Aldeyjarfoss is a 20-meter-high waterfall in the river Skjálfandafljót. Although 20 meters hardly sounds high and mighty, the waterfall enhances its appeal and makes up for its lack of stature with its impressive surroundings and flow of water. Located in a middle of a small but beautiful cliff of ancient rocks, it forms part of a powerful stream of glacial water forcing its way from deep in the Icelandic Highlands through a narrow path between stunning stacks of basalt columns. Standing close to the waterfall, it is easy to feel intimidated by its force, and the muddy color of the river can seem almost threatening.
The river carries tons of soil, ash, mud, and dirt from under the glacier Vatnajökull, determined to deliver it to the northern shore where, about 180 kilometers later, the river meets the open sea. Like all the mighty rivers in Iceland, Skjálfandafljót also gathers water from many other sources such as spring-fed creeks and direct runoff streams. Conducted by mother nature, this natural enterprise of beautiful basalt column cliffs and the mighty stream of dirt and water is a breathtaking combination, more closely resembling a striking beast sitting atop a throne of spectacular rocks than a muddy glacial river.
The value of a natural wonder
When you stand in front of a natural wonder like Aldeyjarfoss, you are most likely moved by its breathtaking beauty. It is, first and foremost, a stunning waterfall, but as such it can also be viewed as a form of power and energy. At the turn of the twentieth century, the optimism regarding enterprises creating wealth and new technology blinded many people, but a waterfall like Aldeyjarfoss, situated deep in the valley Bárðardalur, was of no use to anyone. On the other hand, it was a stream and fall of water that (in the terminology of that time) could produce 45 horsepower of electricity. For the people in the company Fossafélagið (The Waterfall Company), who purchased the waterfall in the second decade of the twentieth century, it was neither a beauty nor a beast, but a source of wealth floating from Vatnajökull glacier all the way to the shoreline towards prosperity. Had they succeeded in their venture, today Aldeyjarfoss would not be an attraction for tourists but hidden under a reservoir feeding a power plant that would have probably been named Aldeyjarvirkjun.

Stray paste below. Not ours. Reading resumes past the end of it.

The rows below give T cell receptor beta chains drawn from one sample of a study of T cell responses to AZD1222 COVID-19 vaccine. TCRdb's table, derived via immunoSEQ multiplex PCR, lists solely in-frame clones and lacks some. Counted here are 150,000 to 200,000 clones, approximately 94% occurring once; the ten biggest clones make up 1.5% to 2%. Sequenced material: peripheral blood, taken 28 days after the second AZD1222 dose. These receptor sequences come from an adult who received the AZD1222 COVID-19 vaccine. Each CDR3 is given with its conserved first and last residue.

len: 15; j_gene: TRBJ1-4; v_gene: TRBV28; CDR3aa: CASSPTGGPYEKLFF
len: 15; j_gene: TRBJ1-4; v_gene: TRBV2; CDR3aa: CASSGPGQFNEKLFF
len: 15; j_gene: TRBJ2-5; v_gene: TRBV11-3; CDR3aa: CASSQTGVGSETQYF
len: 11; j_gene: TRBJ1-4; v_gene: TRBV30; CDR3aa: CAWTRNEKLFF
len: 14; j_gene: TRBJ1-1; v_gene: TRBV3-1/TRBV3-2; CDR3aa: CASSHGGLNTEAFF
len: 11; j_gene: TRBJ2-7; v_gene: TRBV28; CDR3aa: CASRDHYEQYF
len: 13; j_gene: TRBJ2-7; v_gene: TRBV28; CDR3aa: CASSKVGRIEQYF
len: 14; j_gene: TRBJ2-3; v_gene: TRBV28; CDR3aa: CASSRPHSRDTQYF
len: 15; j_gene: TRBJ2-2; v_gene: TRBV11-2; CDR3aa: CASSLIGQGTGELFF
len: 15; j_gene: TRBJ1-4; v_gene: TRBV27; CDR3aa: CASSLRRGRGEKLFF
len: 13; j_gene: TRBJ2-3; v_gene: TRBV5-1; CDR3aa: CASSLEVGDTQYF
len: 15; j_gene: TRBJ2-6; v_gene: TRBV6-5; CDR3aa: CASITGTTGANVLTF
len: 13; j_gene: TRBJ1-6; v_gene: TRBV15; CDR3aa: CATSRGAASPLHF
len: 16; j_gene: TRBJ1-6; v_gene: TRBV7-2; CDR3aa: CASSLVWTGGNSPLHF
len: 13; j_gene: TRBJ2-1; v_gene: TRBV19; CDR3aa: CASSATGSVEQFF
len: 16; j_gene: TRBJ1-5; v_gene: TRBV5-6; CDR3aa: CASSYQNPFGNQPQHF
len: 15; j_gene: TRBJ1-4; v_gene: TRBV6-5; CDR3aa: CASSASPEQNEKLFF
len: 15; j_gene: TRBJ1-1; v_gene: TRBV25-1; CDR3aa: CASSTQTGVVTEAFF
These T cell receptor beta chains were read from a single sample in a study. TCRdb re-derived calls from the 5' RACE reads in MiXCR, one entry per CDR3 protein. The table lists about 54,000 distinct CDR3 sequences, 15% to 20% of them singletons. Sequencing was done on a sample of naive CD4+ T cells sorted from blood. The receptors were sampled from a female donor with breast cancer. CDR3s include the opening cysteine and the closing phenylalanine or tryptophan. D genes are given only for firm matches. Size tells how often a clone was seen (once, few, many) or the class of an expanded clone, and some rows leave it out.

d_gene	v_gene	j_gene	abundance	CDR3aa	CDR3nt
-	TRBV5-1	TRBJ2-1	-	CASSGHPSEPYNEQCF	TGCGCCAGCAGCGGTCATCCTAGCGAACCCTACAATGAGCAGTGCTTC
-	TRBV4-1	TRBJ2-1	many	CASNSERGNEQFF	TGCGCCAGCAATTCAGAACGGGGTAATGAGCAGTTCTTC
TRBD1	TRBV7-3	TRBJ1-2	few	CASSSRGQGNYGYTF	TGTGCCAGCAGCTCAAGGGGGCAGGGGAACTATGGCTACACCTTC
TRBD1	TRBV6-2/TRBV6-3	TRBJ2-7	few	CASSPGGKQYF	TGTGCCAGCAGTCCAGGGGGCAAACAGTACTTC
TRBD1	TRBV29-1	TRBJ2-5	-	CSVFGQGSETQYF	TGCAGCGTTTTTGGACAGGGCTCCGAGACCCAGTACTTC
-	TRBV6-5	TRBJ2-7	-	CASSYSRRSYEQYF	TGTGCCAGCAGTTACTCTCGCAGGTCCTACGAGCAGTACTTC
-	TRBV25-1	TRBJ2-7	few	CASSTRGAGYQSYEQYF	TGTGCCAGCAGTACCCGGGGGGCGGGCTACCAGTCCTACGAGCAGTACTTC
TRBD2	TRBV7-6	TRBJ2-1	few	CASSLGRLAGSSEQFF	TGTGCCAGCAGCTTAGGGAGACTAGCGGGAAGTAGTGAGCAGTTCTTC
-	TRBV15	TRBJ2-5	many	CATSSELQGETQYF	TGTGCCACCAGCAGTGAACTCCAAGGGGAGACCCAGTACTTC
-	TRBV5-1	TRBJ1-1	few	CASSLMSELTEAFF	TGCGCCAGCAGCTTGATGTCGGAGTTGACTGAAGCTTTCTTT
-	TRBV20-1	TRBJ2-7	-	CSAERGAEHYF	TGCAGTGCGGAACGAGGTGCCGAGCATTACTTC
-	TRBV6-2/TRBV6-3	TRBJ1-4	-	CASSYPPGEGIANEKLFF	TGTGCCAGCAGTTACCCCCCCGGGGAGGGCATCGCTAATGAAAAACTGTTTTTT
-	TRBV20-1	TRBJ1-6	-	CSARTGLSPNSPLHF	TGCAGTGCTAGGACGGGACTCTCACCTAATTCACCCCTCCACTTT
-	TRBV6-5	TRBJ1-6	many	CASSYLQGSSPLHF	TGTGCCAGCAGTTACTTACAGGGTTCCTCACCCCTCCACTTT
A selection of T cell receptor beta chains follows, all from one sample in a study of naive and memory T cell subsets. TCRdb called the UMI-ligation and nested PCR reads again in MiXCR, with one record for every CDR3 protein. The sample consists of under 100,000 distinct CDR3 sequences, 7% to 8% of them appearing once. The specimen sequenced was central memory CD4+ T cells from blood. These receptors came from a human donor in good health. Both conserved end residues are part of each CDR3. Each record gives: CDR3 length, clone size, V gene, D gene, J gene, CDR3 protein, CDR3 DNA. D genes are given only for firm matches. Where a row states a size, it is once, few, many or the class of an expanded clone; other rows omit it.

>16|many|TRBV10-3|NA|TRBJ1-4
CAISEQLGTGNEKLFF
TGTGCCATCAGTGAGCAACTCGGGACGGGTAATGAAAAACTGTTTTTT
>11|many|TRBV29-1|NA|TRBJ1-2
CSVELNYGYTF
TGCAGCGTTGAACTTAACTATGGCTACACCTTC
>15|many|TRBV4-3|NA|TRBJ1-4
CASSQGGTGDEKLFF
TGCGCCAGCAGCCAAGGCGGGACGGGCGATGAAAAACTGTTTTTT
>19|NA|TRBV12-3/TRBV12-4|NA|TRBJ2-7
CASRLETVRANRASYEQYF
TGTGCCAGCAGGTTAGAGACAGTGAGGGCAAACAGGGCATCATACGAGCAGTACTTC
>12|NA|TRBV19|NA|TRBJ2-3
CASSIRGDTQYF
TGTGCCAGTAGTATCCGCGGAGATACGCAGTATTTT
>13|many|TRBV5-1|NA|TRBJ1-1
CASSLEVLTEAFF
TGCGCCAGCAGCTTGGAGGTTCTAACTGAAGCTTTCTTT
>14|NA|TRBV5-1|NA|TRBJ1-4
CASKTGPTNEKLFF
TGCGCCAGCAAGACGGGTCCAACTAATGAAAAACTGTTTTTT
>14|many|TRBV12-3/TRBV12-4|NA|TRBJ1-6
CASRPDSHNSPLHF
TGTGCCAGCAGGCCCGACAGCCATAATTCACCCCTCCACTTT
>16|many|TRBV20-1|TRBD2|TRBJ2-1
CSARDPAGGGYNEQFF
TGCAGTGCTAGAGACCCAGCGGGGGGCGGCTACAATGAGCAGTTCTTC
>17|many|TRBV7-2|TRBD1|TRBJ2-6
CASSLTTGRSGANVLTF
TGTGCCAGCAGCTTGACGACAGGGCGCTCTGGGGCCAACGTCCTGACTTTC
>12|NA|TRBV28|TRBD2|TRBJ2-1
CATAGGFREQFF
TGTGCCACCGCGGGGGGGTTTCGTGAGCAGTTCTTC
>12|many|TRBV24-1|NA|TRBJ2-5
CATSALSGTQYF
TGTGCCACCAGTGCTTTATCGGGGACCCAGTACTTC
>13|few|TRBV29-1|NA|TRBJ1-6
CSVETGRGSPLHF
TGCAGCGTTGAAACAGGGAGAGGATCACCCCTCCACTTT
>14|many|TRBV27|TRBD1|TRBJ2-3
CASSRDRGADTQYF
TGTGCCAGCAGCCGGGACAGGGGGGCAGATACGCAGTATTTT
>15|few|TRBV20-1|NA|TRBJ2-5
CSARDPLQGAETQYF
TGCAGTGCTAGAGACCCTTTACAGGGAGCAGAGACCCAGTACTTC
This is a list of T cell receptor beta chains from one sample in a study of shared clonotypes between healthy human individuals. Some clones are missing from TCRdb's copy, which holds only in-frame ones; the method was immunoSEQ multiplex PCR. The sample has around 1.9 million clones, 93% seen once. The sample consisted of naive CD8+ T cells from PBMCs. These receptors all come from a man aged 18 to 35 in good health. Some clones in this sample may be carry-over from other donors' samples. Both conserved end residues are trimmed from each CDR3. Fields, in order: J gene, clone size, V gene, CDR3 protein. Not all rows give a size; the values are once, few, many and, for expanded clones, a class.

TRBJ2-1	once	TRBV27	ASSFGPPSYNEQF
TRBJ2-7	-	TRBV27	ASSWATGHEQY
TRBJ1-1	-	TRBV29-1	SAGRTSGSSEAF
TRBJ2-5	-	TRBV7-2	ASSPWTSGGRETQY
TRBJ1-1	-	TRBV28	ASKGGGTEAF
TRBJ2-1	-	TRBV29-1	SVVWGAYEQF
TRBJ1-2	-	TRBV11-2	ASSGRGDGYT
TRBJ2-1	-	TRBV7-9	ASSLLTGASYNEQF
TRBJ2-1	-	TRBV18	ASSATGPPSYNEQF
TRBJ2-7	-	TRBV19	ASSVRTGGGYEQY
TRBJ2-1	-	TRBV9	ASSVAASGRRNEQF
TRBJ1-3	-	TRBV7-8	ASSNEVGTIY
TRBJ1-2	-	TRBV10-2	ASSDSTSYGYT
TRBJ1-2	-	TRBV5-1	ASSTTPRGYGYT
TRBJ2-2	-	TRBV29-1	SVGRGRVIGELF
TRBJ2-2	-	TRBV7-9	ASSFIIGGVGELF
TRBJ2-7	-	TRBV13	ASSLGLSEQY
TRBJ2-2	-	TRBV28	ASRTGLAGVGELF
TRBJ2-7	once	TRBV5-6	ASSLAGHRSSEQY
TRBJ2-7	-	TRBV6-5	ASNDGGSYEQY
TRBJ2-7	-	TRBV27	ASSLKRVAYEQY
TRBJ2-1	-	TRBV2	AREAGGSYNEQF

Very photogenic but quite difficult to capture
Those of us who consider the waterfall to be a natural and photographic gem are glad that the company Fossafélagið was not successful, mainly because of the stunning basalt columns surrounding it. In addition, you can enjoy the so-called “skessukatlar", a formation that is also characteristic of the cliffs around the waterfall. Skessukatlar, which translates to “Giantess' Kettles”, are potholes in the surrounding walls formed by small stones caught in the whirlpools of the mighty stream. You rarely see a photo of the waterfall that is as stunning as actually standing in front of the beast; it is simply difficult to capture. Nevertheless, it is a significant natural wonder and a joy to visit and photograph.
Access to Aldeyjarfoss waterfall
The waterfall Aldeyjarfoss is not easy to visit as it is located at the end of a long valley called Bárðardalur in northern Iceland. On Road Nr. 1, by Goðafoss, another famous waterfall in the river Skjálfandafljót, you turn south on Road Nr. 842. The drive to Aldeyjarfoss is 40 kilometers, and at the end, you turn onto Road F26, Sprengisandsleið, and drive about 3 kilometers. The F Road is a mountain road accessible only by 4WD vehicles. The 3 kilometers are, on the other hand, relatively easy to drive for any car, but if you decide to go farther on F26, you need a 4WD. Then, after viewing the waterfall, you need to drive the same 40 kilometers back. If you are driving the Ring Road, you need to account for at least three hours to visit this magnificent natural wonder, and it is certainly worth it.